What is my best option? MC5+Panasonic MiniDV preserving quality

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    • #37564
      AvatarAnonymous
      Inactive

      It is my goal to capture the highest quality video I can to burn to
      Archival DVDs with my current equipment.

      I have a Panasonic Mini DV PVGS120 camcorder and boatloads of wonderful movies I want to save. But this camcorder will NOT connect to any of the 4 computers I own (firewire) Believe me, I have tried EVERYTHING with multiple computers, made tons of calls, dropped messages on forums, etc. The camcorder cannot be recognized as a device and videos cannot be imported. If this would work, I would be done and happy.

      So, I got my hands on a Sony VRD-MC5 | DVDirect MC5 Multi-Function DVD Recorder, which works like a champ with my Little Panasonic. Videos transfer over, and the way I understand it, the video it creates is MPEG2. To my eye, this part of the process preserves quality of the MiniDV tapes pretty well.

      But … here’s where things go wrong.

      Standard Def Videos from the MC5 will not play in new Sony BluRay DVD players. MPEG2 is not listed among the compatible formats for my new Sony Blu Ray, and the disk freezes up if you insert it. Only SONY camcorders can record in AVCHD on the MC5.

      So what would you do?

      • Dub the videos to the MPEG2 disks using the MC5, edit them in Corel Video Studio and then output a DVD*?
      • Buy another MiniDV camcorder that the PC will recognize (I really don’t want to spend the $$$ – I have a Canon HDD/HD camcorder already)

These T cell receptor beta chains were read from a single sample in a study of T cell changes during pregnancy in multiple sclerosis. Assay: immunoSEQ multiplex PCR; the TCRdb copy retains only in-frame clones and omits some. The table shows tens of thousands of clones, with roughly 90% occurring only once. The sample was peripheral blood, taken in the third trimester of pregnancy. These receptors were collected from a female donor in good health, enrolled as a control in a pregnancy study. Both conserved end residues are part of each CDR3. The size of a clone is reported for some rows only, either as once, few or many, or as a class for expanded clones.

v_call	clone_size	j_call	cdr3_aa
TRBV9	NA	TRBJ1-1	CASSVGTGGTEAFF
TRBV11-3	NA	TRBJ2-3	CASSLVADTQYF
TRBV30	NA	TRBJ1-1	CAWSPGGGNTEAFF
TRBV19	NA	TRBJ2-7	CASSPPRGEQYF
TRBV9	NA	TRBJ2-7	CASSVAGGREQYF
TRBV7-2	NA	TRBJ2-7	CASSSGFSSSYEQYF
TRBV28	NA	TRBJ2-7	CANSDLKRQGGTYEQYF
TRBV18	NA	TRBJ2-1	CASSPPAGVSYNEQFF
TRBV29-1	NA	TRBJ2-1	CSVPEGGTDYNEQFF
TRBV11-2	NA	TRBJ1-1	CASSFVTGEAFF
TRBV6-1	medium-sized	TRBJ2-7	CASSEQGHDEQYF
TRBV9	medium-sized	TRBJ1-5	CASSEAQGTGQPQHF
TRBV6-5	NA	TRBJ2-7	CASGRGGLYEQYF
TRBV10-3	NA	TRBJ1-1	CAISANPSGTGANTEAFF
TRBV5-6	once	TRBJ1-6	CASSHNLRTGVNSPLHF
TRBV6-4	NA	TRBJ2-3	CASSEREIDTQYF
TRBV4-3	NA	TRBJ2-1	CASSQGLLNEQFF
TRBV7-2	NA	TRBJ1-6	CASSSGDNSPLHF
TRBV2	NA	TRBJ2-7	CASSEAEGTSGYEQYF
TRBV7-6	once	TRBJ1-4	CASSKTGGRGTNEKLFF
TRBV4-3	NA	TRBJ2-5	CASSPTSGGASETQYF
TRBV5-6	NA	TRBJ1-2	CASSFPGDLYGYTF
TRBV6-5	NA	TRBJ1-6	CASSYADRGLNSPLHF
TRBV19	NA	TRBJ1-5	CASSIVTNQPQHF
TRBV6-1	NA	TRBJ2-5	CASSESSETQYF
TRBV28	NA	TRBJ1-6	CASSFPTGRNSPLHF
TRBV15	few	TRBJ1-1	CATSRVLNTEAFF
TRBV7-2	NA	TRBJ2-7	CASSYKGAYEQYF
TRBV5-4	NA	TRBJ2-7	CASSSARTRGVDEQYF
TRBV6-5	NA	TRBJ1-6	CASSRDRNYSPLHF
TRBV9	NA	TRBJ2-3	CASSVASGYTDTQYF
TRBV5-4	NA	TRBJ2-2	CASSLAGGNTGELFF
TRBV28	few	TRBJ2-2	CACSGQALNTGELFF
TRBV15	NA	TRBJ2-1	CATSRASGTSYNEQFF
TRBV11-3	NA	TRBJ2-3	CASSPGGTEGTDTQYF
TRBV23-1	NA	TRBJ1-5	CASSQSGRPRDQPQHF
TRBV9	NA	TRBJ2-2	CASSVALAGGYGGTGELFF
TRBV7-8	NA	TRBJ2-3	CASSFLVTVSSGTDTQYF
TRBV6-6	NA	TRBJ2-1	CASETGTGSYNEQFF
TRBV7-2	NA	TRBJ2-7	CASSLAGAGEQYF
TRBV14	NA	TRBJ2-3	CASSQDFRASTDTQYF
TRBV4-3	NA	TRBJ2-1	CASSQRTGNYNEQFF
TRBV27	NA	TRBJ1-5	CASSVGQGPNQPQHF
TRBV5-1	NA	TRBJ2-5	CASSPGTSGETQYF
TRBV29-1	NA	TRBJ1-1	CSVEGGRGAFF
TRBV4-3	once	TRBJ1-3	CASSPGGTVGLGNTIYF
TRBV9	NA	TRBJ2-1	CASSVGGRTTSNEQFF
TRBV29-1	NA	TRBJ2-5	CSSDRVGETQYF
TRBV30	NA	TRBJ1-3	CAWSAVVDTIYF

• Something I’m not thinking of?

      * My cursory test of this method shows “muddy” video output (like VHS
      quality) but I cannot figure out where the quality loss is happening –
      or how to avoid it.

      I’m exasperated. Your expert opinion is needed

    • #166562
      AvatarAnonymous
      Inactive

      I just looked up the MC-5 stats on Sony’s website. It leads me to believe that it doesn’t work with DVD-R discs, but only DVD+R. DVD-R is closer to the standards for DVD, so that could be some of your problem. I have a $90 DVD recorder I bought from Wal-Mart for live video recording. It seems to be universally compatible with DVD players and Blu Ray.

      Honestly, if you’re just trying to archive footace, MPEG2 is way more compressed than DV tape. Your best bet is to leave it on tapes for now. Alternatively, grab $75 and head to the nearest pawn shop. They’ll have a dirt cheap MiniDV camcorder you can use as a tape deck for transfer.

    • #166563
      AvatarAnonymous
      Inactive

      More info needed…

      Nobody’s gotten the Panasonic Mini DV PVGS120 to be recognized by their OS or just you? Perhaps you can pass the Panasonic thru the Canon HDD/HD to the comp? Firewire between the cams? Triedanother device? Tried WinDV? Tried Linux? Tried +R discs?

      Until we know your specs and what you’ve tried besides “everything”, it’s just a guessing game…

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